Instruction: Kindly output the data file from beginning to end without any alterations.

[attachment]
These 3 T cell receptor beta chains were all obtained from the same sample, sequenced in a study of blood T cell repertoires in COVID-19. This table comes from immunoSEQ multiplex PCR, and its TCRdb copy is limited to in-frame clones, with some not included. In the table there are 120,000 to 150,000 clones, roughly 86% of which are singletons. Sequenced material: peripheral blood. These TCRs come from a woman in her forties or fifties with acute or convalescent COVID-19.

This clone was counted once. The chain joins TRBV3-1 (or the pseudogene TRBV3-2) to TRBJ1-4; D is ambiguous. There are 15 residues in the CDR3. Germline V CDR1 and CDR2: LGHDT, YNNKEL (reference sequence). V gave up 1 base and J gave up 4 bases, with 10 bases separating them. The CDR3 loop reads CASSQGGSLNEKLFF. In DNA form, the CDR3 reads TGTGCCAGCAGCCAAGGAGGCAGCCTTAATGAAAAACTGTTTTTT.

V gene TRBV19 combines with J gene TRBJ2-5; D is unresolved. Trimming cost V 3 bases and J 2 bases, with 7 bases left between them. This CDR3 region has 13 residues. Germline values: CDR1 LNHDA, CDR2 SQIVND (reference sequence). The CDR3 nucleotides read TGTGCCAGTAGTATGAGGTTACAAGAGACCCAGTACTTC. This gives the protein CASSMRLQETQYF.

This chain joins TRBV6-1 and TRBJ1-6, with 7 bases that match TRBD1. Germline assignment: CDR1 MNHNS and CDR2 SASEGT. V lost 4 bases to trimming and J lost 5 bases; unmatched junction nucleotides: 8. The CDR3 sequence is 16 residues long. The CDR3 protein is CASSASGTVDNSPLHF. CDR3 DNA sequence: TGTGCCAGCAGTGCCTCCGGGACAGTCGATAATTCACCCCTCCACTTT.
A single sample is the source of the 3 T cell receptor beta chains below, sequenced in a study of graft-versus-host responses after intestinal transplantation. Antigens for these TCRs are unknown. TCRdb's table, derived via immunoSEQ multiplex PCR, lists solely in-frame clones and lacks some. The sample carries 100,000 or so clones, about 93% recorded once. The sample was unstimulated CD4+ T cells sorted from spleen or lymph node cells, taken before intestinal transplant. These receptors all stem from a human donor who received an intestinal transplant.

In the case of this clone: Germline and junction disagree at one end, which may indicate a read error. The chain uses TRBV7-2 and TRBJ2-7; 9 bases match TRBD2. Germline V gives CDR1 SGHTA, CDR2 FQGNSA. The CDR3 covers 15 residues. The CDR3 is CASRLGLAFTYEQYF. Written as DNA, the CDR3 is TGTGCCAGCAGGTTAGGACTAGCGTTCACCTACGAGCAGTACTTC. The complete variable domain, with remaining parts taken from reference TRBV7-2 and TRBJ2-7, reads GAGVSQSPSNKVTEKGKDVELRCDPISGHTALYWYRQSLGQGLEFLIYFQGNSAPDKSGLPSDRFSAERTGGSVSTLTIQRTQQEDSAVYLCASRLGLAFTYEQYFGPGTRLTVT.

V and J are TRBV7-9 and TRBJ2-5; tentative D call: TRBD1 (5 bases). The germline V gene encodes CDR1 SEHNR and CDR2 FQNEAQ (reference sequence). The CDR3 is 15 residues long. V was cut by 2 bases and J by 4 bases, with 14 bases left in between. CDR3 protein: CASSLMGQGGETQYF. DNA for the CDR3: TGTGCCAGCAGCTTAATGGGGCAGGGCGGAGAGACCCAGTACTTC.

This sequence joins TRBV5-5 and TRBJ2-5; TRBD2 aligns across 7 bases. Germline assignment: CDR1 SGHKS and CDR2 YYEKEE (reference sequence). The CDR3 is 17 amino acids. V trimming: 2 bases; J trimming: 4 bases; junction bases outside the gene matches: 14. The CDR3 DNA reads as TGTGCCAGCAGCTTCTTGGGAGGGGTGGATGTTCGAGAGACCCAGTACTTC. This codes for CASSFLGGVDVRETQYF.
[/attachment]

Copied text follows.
These 3 T cell receptor beta chains were all obtained from the same sample, sequenced in a study of blood T cell repertoires in COVID-19. This table comes from immunoSEQ multiplex PCR, and its TCRdb copy is limited to in-frame clones, with some not included. In the table there are 120,000 to 150,000 clones, roughly 86% of which are singletons. Sequenced material: peripheral blood. These TCRs come from a woman in her forties or fifties with acute or convalescent COVID-19.

This clone was counted once. The chain joins TRBV3-1 (or the pseudogene TRBV3-2) to TRBJ1-4; D is ambiguous. There are 15 residues in the CDR3. Germline V CDR1 and CDR2: LGHDT, YNNKEL (reference sequence). V gave up 1 base and J gave up 4 bases, with 10 bases separating them. The CDR3 loop reads CASSQGGSLNEKLFF. In DNA form, the CDR3 reads TGTGCCAGCAGCCAAGGAGGCAGCCTTAATGAAAAACTGTTTTTT.

V gene TRBV19 combines with J gene TRBJ2-5; D is unresolved. Trimming cost V 3 bases and J 2 bases, with 7 bases left between them. This CDR3 region has 13 residues. Germline values: CDR1 LNHDA, CDR2 SQIVND (reference sequence). The CDR3 nucleotides read TGTGCCAGTAGTATGAGGTTACAAGAGACCCAGTACTTC. This gives the protein CASSMRLQETQYF.

This chain joins TRBV6-1 and TRBJ1-6, with 7 bases that match TRBD1. Germline assignment: CDR1 MNHNS and CDR2 SASEGT. V lost 4 bases to trimming and J lost 5 bases; unmatched junction nucleotides: 8. The CDR3 sequence is 16 residues long. The CDR3 protein is CASSASGTVDNSPLHF. CDR3 DNA sequence: TGTGCCAGCAGTGCCTCCGGGACAGTCGATAATTCACCCCTCCACTTT.
A single sample is the source of the 3 T cell receptor beta chains below, sequenced in a study of graft-versus-host responses after intestinal transplantation. Antigens for these TCRs are unknown. TCRdb's table, derived via immunoSEQ multiplex PCR, lists solely in-frame clones and lacks some. The sample carries 100,000 or so clones, about 93% recorded once. The sample was unstimulated CD4+ T cells sorted from spleen or lymph node cells, taken before intestinal transplant. These receptors all stem from a human donor who received an intestinal transplant.

In the case of this clone: Germline and junction disagree at one end, which may indicate a read error. The chain uses TRBV7-2 and TRBJ2-7; 9 bases match TRBD2. Germline V gives CDR1 SGHTA, CDR2 FQGNSA. The CDR3 covers 15 residues. The CDR3 is CASRLGLAFTYEQYF. Written as DNA, the CDR3 is TGTGCCAGCAGGTTAGGACTAGCGTTCACCTACGAGCAGTACTTC. The complete variable domain, with remaining parts taken from reference TRBV7-2 and TRBJ2-7, reads GAGVSQSPSNKVTEKGKDVELRCDPISGHTALYWYRQSLGQGLEFLIYFQGNSAPDKSGLPSDRFSAERTGGSVSTLTIQRTQQEDSAVYLCASRLGLAFTYEQYFGPGTRLTVT.

V and J are TRBV7-9 and TRBJ2-5; tentative D call: TRBD1 (5 bases). The germline V gene encodes CDR1 SEHNR and CDR2 FQNEAQ (reference sequence). The CDR3 is 15 residues long. V was cut by 2 bases and J by 4 bases, with 14 bases left in between. CDR3 protein: CASSLMGQGGETQYF. DNA for the CDR3: TGTGCCAGCAGCTTAATGGGGCAGGGCGGAGAGACCCAGTACTTC.

This sequence joins TRBV5-5 and TRBJ2-5; TRBD2 aligns across 7 bases. Germline assignment: CDR1 SGHKS and CDR2 YYEKEE (reference sequence). The CDR3 is 17 amino acids. V trimming: 2 bases; J trimming: 4 bases; junction bases outside the gene matches: 14. The CDR3 DNA reads as TGTGCCAGCAGCTTCTTGGGAGGGGTGGATGTTCGAGAGACCCAGTACTTC. This codes for CASSFLGGVDVRETQYF.